Professor Edmond S. Phelps, the invited discussant, noted that, under the Coase theorem, when nations imposed costs on one another and found resource allocations non-optimal, they could enter contractual arrangements compensating one another so that marginal costs were made equal to marginal benefits. Typically, however, the prisoners’ dilemma model was the one that applies. Countries did not reach a compatible agreement and, therefore, there were spillover costs. He agreed with the reasons posited by Professor Streeten as to why such agreements could not be reached and added one more to the list, the difficulties encountered in the implementation of contracts and agreements and in prosecuting defaulters. He continued, the problem in applying the Coase theory lay in the uncertainties and probabilities involved in estimating the marginal social benefits and the marginal social costs and in estimating the extent of the externalities that affect countries other than the ones directly involved. At best, these were subjective estimates. At worst, they were a lie. From the perspective of economic theory, the prisoners’ dilemma model was the more relevant.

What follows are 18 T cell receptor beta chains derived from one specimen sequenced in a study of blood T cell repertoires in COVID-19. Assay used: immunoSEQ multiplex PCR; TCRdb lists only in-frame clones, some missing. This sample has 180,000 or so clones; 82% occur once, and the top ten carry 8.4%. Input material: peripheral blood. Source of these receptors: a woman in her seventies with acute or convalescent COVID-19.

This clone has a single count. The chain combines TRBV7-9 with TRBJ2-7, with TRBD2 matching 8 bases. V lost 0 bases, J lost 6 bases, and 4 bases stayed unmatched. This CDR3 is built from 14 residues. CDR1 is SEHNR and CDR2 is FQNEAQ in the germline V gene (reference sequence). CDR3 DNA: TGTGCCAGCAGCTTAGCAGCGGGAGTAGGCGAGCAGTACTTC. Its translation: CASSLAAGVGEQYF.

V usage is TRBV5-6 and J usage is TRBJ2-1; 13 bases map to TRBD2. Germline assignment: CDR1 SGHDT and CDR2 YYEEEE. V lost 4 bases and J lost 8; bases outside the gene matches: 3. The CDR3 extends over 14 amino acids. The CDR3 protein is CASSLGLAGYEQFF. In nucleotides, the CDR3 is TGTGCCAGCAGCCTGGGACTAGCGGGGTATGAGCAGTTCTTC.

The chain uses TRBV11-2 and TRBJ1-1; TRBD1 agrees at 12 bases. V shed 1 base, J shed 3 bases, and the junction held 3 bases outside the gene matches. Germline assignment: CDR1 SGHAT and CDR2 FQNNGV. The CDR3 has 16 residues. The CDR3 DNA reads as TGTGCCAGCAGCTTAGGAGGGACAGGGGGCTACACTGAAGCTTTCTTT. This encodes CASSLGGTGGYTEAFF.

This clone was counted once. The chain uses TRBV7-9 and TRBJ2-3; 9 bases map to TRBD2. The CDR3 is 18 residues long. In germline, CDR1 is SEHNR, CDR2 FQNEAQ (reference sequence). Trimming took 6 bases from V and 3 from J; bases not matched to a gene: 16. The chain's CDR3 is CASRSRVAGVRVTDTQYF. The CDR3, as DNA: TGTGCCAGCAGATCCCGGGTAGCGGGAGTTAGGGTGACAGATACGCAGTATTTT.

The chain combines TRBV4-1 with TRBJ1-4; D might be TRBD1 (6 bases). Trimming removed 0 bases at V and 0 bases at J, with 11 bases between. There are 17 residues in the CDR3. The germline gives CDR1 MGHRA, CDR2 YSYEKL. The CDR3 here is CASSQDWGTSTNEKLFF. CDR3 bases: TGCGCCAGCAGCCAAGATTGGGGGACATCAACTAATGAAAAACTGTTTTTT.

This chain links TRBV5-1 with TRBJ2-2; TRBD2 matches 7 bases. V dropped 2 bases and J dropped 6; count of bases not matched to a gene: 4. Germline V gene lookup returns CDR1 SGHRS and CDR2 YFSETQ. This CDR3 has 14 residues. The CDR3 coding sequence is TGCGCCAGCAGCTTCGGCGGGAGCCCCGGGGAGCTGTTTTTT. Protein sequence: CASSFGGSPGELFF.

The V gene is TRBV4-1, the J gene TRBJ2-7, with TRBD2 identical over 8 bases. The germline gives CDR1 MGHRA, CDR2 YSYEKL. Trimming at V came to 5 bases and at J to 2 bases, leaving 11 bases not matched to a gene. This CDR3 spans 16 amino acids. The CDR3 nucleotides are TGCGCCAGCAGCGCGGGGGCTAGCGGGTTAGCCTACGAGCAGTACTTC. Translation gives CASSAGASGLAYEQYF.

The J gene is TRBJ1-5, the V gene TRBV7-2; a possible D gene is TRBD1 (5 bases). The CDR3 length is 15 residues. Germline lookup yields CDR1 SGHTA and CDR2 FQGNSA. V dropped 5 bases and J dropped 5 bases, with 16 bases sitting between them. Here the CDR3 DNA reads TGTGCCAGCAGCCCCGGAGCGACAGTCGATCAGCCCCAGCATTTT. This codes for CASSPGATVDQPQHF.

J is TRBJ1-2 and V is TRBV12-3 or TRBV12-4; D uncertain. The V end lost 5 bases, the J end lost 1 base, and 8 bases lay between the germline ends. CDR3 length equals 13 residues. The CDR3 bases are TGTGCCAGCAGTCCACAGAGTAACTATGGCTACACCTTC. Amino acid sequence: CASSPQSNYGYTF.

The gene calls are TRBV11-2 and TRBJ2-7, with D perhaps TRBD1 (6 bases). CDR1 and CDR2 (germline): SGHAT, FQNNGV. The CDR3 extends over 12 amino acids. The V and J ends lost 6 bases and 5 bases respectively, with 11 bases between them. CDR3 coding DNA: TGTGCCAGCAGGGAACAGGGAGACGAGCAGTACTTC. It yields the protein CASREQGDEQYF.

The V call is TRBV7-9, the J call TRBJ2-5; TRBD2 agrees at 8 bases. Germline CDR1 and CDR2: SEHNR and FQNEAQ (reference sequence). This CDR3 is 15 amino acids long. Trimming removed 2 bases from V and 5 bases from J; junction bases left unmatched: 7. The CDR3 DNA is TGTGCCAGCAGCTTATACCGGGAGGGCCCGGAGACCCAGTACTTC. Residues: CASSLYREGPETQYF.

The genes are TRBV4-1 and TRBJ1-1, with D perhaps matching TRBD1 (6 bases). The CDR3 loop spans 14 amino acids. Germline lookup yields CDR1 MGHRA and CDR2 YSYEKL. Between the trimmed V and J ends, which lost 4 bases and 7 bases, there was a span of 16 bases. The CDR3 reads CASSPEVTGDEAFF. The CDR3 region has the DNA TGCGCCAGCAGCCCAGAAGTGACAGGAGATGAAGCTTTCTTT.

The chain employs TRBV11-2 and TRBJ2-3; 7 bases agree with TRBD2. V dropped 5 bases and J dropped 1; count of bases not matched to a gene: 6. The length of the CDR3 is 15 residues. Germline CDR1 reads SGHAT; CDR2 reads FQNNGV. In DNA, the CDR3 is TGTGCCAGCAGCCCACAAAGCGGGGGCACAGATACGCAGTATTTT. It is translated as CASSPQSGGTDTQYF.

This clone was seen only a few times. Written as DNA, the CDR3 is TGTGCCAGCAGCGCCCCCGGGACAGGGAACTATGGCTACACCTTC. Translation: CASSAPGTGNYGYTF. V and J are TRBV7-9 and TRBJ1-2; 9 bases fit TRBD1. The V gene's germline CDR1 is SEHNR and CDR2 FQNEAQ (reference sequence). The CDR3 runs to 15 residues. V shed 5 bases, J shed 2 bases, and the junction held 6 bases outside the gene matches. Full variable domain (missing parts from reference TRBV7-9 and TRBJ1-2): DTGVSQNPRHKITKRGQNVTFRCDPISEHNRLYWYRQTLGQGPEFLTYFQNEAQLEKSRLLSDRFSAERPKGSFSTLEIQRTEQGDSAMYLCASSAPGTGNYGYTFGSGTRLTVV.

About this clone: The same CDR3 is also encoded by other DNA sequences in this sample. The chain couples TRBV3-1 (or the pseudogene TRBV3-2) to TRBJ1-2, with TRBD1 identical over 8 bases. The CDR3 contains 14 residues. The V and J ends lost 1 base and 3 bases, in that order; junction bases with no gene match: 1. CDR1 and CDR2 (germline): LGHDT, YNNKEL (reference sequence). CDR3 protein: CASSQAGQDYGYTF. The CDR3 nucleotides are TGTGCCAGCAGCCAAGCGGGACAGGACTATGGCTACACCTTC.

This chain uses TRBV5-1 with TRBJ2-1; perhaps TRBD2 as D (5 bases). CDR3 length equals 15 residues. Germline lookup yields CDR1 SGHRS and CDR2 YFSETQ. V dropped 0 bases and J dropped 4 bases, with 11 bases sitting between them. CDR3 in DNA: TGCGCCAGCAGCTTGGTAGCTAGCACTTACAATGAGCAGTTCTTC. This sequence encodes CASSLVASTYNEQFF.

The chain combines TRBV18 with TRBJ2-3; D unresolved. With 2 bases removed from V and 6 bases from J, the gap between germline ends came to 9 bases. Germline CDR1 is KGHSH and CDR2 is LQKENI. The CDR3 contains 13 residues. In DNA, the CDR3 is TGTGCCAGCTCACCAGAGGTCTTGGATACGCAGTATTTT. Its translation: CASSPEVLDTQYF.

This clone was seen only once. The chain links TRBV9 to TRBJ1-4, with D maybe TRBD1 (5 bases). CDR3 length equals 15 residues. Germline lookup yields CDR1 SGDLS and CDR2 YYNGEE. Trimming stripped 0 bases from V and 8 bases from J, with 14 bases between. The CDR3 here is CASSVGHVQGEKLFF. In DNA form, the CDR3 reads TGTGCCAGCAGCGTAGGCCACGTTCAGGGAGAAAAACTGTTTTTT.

Social Accounting Matrix Coase Theorem Marginal Social Cost Positive Freedom Marginal Social Benefit 
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© International Economic Association 1989

Authors and Affiliations

  • Paul Streeten

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